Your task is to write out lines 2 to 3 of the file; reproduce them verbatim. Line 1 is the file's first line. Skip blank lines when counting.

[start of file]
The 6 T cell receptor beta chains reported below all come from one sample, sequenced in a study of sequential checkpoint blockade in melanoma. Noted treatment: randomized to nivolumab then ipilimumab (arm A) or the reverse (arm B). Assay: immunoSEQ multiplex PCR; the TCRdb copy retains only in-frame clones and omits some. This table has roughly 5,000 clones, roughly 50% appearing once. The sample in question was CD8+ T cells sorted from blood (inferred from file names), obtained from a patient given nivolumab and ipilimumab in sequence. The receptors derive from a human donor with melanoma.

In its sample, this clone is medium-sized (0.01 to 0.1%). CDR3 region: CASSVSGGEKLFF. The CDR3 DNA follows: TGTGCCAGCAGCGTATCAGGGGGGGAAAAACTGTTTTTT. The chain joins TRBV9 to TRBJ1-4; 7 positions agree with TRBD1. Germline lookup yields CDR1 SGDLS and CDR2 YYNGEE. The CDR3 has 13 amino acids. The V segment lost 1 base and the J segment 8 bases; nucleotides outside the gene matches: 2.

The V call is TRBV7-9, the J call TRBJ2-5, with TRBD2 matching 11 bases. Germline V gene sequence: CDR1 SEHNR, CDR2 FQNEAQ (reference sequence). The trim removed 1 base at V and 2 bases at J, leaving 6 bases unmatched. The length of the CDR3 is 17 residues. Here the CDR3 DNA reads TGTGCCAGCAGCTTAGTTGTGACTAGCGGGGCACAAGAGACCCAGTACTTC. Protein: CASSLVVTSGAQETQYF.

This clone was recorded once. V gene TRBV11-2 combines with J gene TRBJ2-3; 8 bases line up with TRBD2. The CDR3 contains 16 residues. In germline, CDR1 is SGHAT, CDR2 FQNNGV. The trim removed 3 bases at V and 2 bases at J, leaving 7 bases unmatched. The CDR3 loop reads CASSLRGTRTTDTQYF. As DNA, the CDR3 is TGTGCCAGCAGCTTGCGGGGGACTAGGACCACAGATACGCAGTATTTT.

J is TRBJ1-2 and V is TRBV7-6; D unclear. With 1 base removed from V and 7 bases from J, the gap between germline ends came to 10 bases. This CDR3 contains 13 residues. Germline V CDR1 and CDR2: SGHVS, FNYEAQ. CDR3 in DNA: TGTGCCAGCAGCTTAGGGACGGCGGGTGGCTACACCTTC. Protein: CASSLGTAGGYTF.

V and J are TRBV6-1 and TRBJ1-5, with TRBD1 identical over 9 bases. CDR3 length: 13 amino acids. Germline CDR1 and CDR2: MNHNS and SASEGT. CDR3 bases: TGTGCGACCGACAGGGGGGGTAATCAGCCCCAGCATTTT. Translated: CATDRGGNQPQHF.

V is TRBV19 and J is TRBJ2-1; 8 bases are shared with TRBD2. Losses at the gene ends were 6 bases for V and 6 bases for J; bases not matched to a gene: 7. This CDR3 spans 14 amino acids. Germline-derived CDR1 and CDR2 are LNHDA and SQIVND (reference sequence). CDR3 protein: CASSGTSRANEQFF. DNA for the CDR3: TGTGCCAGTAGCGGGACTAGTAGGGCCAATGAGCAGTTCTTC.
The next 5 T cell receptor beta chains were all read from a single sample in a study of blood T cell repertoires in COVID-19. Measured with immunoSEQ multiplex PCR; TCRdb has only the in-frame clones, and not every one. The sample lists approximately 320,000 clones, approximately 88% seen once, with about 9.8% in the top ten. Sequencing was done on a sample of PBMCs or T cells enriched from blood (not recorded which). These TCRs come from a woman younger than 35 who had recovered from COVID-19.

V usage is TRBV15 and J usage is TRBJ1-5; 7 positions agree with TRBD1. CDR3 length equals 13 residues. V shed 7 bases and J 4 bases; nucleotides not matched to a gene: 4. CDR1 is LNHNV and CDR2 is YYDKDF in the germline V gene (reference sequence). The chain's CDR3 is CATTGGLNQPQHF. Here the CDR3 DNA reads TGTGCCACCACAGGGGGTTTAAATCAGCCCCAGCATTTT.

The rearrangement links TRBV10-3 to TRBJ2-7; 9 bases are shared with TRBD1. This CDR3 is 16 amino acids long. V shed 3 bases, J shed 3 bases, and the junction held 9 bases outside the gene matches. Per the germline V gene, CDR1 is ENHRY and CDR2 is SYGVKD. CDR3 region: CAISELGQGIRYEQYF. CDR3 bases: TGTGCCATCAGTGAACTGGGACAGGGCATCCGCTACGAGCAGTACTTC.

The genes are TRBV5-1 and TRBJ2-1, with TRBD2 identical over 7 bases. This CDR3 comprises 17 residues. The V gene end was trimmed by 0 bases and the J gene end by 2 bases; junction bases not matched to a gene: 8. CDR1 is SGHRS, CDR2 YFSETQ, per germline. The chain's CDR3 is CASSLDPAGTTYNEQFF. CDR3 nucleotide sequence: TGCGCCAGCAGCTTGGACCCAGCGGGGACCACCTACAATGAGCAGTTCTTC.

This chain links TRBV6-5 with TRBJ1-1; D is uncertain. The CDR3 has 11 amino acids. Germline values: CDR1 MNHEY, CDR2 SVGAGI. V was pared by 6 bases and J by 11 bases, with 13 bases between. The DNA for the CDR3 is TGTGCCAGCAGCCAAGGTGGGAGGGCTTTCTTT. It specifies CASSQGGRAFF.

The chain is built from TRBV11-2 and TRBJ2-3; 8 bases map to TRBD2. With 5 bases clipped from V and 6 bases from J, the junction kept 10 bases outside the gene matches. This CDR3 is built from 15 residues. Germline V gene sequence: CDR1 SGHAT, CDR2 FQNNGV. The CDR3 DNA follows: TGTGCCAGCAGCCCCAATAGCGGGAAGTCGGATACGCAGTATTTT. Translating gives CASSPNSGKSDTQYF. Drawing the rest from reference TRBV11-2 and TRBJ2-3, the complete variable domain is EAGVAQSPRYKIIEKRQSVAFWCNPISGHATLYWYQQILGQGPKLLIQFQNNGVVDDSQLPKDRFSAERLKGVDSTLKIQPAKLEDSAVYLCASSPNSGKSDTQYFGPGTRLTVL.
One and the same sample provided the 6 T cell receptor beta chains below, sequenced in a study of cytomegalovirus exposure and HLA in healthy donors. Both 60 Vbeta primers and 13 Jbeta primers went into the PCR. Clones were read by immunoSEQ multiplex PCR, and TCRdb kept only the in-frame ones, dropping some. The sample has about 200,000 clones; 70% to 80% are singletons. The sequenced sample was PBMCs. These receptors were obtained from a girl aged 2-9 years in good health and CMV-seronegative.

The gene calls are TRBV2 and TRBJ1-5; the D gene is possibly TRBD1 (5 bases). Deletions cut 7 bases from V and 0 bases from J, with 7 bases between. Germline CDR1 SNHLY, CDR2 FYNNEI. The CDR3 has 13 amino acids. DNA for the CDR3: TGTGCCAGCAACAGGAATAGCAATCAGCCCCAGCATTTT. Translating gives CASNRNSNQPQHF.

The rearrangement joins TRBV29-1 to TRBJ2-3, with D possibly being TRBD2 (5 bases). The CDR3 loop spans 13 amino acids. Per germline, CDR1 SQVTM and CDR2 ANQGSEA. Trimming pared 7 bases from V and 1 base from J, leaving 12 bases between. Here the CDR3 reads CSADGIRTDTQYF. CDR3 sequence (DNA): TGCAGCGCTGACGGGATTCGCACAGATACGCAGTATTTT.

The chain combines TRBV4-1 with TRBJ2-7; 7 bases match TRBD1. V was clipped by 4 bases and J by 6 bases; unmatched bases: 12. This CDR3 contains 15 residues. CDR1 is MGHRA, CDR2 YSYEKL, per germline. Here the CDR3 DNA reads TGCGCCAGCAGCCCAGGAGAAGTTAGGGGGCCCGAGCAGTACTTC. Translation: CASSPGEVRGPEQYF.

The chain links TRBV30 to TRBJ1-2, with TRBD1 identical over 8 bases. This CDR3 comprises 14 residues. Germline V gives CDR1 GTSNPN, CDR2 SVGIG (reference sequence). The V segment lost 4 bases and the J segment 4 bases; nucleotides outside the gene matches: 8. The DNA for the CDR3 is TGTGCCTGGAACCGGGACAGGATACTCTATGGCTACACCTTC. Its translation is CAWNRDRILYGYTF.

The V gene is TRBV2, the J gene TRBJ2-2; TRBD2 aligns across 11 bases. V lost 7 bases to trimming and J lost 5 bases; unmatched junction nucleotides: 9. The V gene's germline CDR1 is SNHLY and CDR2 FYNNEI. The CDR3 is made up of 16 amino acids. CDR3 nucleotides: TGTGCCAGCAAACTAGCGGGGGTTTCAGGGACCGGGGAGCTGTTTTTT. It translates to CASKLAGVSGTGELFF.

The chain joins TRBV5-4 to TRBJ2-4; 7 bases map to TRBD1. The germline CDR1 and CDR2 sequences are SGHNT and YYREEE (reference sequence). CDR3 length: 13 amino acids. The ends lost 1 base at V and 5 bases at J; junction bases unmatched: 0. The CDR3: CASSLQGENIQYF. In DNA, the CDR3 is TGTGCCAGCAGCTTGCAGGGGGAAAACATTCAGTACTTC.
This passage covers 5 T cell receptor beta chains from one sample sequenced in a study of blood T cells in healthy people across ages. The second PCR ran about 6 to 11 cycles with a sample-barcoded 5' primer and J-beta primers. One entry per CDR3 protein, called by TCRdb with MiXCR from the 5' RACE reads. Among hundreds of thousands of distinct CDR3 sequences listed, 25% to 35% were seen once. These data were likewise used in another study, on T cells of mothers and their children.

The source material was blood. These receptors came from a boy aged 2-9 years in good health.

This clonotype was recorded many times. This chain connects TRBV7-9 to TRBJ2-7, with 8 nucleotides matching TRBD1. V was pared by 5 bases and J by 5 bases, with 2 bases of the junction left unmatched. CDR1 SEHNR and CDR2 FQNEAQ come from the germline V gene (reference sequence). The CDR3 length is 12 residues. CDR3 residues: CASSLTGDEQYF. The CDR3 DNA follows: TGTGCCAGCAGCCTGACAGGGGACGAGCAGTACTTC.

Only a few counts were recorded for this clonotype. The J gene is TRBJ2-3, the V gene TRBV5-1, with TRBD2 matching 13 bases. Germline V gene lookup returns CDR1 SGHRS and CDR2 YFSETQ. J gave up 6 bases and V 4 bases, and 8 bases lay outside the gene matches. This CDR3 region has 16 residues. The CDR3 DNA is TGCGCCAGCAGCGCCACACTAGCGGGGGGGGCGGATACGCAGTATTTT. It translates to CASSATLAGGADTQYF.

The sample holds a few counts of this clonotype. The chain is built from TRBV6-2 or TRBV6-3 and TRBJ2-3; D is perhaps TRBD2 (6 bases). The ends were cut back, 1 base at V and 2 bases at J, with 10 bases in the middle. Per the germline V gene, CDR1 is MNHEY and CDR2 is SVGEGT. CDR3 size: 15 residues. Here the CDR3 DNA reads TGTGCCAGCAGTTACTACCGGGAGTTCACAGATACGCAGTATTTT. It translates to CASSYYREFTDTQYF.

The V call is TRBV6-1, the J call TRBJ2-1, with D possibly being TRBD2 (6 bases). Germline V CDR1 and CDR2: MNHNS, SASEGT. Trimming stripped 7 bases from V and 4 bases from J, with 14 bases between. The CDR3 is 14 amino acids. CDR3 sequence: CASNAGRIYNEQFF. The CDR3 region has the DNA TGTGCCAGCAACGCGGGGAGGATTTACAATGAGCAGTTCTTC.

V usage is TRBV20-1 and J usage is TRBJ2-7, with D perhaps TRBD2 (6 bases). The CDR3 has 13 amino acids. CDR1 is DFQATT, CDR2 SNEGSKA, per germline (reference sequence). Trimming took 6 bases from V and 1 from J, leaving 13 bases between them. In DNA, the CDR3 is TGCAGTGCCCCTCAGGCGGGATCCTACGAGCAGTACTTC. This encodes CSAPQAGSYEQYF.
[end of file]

In its sample, this clone is medium-sized (0.01 to 0.1%). CDR3 region: CASSVSGGEKLFF. The CDR3 DNA follows: TGTGCCAGCAGCGTATCAGGGGGGGAAAAACTGTTTTTT. The chain joins TRBV9 to TRBJ1-4; 7 positions agree with TRBD1. Germline lookup yields CDR1 SGDLS and CDR2 YYNGEE. The CDR3 has 13 amino acids. The V segment lost 1 base and the J segment 8 bases; nucleotides outside the gene matches: 2.

The V call is TRBV7-9, the J call TRBJ2-5, with TRBD2 matching 11 bases. Germline V gene sequence: CDR1 SEHNR, CDR2 FQNEAQ (reference sequence). The trim removed 1 base at V and 2 bases at J, leaving 6 bases unmatched. The length of the CDR3 is 17 residues. Here the CDR3 DNA reads TGTGCCAGCAGCTTAGTTGTGACTAGCGGGGCACAAGAGACCCAGTACTTC. Protein: CASSLVVTSGAQETQYF.